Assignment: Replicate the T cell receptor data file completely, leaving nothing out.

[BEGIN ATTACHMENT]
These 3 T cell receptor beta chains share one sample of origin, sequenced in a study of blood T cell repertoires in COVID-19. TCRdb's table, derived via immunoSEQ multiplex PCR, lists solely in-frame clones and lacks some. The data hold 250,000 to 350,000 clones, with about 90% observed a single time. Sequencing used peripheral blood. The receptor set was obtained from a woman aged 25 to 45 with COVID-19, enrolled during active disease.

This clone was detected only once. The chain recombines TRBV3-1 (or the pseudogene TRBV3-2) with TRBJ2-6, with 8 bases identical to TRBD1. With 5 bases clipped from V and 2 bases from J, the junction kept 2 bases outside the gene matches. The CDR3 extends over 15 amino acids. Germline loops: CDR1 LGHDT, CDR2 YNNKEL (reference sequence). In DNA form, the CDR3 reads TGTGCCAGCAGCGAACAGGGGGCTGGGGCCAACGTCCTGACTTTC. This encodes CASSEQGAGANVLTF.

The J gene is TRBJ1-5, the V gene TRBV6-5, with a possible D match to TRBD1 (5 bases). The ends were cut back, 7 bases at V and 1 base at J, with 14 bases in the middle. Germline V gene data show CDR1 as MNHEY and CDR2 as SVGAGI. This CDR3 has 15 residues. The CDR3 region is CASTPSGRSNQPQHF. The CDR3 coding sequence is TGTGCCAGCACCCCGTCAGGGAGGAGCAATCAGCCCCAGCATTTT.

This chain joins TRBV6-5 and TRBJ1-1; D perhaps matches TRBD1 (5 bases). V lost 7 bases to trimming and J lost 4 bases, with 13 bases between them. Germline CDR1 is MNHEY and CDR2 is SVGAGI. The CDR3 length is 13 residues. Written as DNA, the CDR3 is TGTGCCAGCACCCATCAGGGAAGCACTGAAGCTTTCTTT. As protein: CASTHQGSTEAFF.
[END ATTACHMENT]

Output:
These 3 T cell receptor beta chains share one sample of origin, sequenced in a study of blood T cell repertoires in COVID-19. TCRdb's table, derived via immunoSEQ multiplex PCR, lists solely in-frame clones and lacks some. The data hold 250,000 to 350,000 clones, with about 90% observed a single time. Sequencing used peripheral blood. The receptor set was obtained from a woman aged 25 to 45 with COVID-19, enrolled during active disease.

This clone was detected only once. The chain recombines TRBV3-1 (or the pseudogene TRBV3-2) with TRBJ2-6, with 8 bases identical to TRBD1. With 5 bases clipped from V and 2 bases from J, the junction kept 2 bases outside the gene matches. The CDR3 extends over 15 amino acids. Germline loops: CDR1 LGHDT, CDR2 YNNKEL (reference sequence). In DNA form, the CDR3 reads TGTGCCAGCAGCGAACAGGGGGCTGGGGCCAACGTCCTGACTTTC. This encodes CASSEQGAGANVLTF.

The J gene is TRBJ1-5, the V gene TRBV6-5, with a possible D match to TRBD1 (5 bases). The ends were cut back, 7 bases at V and 1 base at J, with 14 bases in the middle. Germline V gene data show CDR1 as MNHEY and CDR2 as SVGAGI. This CDR3 has 15 residues. The CDR3 region is CASTPSGRSNQPQHF. The CDR3 coding sequence is TGTGCCAGCACCCCGTCAGGGAGGAGCAATCAGCCCCAGCATTTT.

This chain joins TRBV6-5 and TRBJ1-1; D perhaps matches TRBD1 (5 bases). V lost 7 bases to trimming and J lost 4 bases, with 13 bases between them. Germline CDR1 is MNHEY and CDR2 is SVGAGI. The CDR3 length is 13 residues. Written as DNA, the CDR3 is TGTGCCAGCACCCATCAGGGAAGCACTGAAGCTTTCTTT. As protein: CASTHQGSTEAFF.